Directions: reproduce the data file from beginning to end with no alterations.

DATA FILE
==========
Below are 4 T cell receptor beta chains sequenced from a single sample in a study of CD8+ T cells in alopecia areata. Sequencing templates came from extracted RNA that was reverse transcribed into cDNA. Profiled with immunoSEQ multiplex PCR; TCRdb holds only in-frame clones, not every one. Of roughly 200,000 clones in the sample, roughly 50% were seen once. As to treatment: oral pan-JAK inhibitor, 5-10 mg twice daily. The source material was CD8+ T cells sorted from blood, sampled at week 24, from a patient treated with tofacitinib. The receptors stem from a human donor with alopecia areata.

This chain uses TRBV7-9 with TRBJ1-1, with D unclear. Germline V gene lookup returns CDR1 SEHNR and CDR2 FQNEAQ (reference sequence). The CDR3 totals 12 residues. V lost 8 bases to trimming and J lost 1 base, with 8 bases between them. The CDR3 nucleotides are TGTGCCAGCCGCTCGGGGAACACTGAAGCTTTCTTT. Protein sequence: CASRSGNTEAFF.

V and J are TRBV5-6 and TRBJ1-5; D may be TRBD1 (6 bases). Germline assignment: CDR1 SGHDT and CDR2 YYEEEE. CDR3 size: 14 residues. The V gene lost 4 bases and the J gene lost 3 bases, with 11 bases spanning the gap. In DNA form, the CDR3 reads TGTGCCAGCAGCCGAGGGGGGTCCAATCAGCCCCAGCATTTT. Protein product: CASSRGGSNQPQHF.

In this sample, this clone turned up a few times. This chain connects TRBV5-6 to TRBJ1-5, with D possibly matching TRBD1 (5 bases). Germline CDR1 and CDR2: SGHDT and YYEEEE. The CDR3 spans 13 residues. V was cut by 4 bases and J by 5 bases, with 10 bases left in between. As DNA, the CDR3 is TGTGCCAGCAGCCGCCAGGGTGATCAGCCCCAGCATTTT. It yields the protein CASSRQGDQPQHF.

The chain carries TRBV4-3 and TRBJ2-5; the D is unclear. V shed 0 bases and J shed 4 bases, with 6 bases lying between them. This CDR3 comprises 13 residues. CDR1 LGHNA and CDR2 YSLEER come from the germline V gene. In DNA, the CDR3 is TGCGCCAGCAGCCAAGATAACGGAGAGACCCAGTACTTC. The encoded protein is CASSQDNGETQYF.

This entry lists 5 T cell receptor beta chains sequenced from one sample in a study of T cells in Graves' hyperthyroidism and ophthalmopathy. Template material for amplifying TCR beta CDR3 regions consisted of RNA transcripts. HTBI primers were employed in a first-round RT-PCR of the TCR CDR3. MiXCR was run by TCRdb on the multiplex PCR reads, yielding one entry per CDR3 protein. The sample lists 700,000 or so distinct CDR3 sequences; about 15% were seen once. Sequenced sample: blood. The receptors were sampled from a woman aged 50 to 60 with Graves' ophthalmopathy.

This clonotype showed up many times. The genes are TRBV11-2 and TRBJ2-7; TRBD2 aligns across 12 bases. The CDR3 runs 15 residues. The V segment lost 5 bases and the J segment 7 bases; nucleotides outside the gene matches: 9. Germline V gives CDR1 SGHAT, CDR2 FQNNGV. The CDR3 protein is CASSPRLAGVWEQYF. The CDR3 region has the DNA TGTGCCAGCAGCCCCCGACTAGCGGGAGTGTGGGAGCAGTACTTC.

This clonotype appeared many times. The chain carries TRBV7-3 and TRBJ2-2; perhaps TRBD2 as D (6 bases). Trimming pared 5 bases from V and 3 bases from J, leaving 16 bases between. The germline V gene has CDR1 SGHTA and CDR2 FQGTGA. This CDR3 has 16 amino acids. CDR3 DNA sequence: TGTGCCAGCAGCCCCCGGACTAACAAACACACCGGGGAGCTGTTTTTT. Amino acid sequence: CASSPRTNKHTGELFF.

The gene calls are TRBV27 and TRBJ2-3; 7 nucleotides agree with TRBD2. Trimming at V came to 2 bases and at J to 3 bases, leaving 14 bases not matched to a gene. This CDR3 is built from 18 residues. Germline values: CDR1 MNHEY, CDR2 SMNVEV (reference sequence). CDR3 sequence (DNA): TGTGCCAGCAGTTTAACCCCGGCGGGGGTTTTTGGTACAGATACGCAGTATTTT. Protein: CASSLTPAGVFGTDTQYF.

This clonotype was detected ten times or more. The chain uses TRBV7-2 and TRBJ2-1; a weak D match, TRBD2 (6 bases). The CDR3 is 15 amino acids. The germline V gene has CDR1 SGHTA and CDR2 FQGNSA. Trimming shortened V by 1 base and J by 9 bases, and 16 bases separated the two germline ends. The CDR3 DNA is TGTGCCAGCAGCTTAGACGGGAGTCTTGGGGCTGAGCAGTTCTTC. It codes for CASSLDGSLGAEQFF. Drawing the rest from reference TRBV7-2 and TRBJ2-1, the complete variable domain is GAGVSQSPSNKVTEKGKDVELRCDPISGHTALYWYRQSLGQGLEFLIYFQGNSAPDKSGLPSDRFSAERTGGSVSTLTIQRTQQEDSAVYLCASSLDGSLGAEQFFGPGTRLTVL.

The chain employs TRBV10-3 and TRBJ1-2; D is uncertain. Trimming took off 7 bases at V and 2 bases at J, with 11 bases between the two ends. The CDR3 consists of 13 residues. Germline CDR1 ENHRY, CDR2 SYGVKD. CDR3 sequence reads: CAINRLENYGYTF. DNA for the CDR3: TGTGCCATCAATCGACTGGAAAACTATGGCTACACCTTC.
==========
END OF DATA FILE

Below are 4 T cell receptor beta chains sequenced from a single sample in a study of CD8+ T cells in alopecia areata. Sequencing templates came from extracted RNA that was reverse transcribed into cDNA. Profiled with immunoSEQ multiplex PCR; TCRdb holds only in-frame clones, not every one. Of roughly 200,000 clones in the sample, roughly 50% were seen once. As to treatment: oral pan-JAK inhibitor, 5-10 mg twice daily. The source material was CD8+ T cells sorted from blood, sampled at week 24, from a patient treated with tofacitinib. The receptors stem from a human donor with alopecia areata.

This chain uses TRBV7-9 with TRBJ1-1, with D unclear. Germline V gene lookup returns CDR1 SEHNR and CDR2 FQNEAQ (reference sequence). The CDR3 totals 12 residues. V lost 8 bases to trimming and J lost 1 base, with 8 bases between them. The CDR3 nucleotides are TGTGCCAGCCGCTCGGGGAACACTGAAGCTTTCTTT. Protein sequence: CASRSGNTEAFF.

V and J are TRBV5-6 and TRBJ1-5; D may be TRBD1 (6 bases). Germline assignment: CDR1 SGHDT and CDR2 YYEEEE. CDR3 size: 14 residues. The V gene lost 4 bases and the J gene lost 3 bases, with 11 bases spanning the gap. In DNA form, the CDR3 reads TGTGCCAGCAGCCGAGGGGGGTCCAATCAGCCCCAGCATTTT. Protein product: CASSRGGSNQPQHF.

In this sample, this clone turned up a few times. This chain connects TRBV5-6 to TRBJ1-5, with D possibly matching TRBD1 (5 bases). Germline CDR1 and CDR2: SGHDT and YYEEEE. The CDR3 spans 13 residues. V was cut by 4 bases and J by 5 bases, with 10 bases left in between. As DNA, the CDR3 is TGTGCCAGCAGCCGCCAGGGTGATCAGCCCCAGCATTTT. It yields the protein CASSRQGDQPQHF.

The chain carries TRBV4-3 and TRBJ2-5; the D is unclear. V shed 0 bases and J shed 4 bases, with 6 bases lying between them. This CDR3 comprises 13 residues. CDR1 LGHNA and CDR2 YSLEER come from the germline V gene. In DNA, the CDR3 is TGCGCCAGCAGCCAAGATAACGGAGAGACCCAGTACTTC. The encoded protein is CASSQDNGETQYF.

This entry lists 5 T cell receptor beta chains sequenced from one sample in a study of T cells in Graves' hyperthyroidism and ophthalmopathy. Template material for amplifying TCR beta CDR3 regions consisted of RNA transcripts. HTBI primers were employed in a first-round RT-PCR of the TCR CDR3. MiXCR was run by TCRdb on the multiplex PCR reads, yielding one entry per CDR3 protein. The sample lists 700,000 or so distinct CDR3 sequences; about 15% were seen once. Sequenced sample: blood. The receptors were sampled from a woman aged 50 to 60 with Graves' ophthalmopathy.

This clonotype showed up many times. The genes are TRBV11-2 and TRBJ2-7; TRBD2 aligns across 12 bases. The CDR3 runs 15 residues. The V segment lost 5 bases and the J segment 7 bases; nucleotides outside the gene matches: 9. Germline V gives CDR1 SGHAT, CDR2 FQNNGV. The CDR3 protein is CASSPRLAGVWEQYF. The CDR3 region has the DNA TGTGCCAGCAGCCCCCGACTAGCGGGAGTGTGGGAGCAGTACTTC.

This clonotype appeared many times. The chain carries TRBV7-3 and TRBJ2-2; perhaps TRBD2 as D (6 bases). Trimming pared 5 bases from V and 3 bases from J, leaving 16 bases between. The germline V gene has CDR1 SGHTA and CDR2 FQGTGA. This CDR3 has 16 amino acids. CDR3 DNA sequence: TGTGCCAGCAGCCCCCGGACTAACAAACACACCGGGGAGCTGTTTTTT. Amino acid sequence: CASSPRTNKHTGELFF.

The gene calls are TRBV27 and TRBJ2-3; 7 nucleotides agree with TRBD2. Trimming at V came to 2 bases and at J to 3 bases, leaving 14 bases not matched to a gene. This CDR3 is built from 18 residues. Germline values: CDR1 MNHEY, CDR2 SMNVEV (reference sequence). CDR3 sequence (DNA): TGTGCCAGCAGTTTAACCCCGGCGGGGGTTTTTGGTACAGATACGCAGTATTTT. Protein: CASSLTPAGVFGTDTQYF.

This clonotype was detected ten times or more. The chain uses TRBV7-2 and TRBJ2-1; a weak D match, TRBD2 (6 bases). The CDR3 is 15 amino acids. The germline V gene has CDR1 SGHTA and CDR2 FQGNSA. Trimming shortened V by 1 base and J by 9 bases, and 16 bases separated the two germline ends. The CDR3 DNA is TGTGCCAGCAGCTTAGACGGGAGTCTTGGGGCTGAGCAGTTCTTC. It codes for CASSLDGSLGAEQFF. Drawing the rest from reference TRBV7-2 and TRBJ2-1, the complete variable domain is GAGVSQSPSNKVTEKGKDVELRCDPISGHTALYWYRQSLGQGLEFLIYFQGNSAPDKSGLPSDRFSAERTGGSVSTLTIQRTQQEDSAVYLCASSLDGSLGAEQFFGPGTRLTVL.

The chain employs TRBV10-3 and TRBJ1-2; D is uncertain. Trimming took off 7 bases at V and 2 bases at J, with 11 bases between the two ends. The CDR3 consists of 13 residues. Germline CDR1 ENHRY, CDR2 SYGVKD. CDR3 sequence reads: CAINRLENYGYTF. DNA for the CDR3: TGTGCCATCAATCGACTGGAAAACTATGGCTACACCTTC.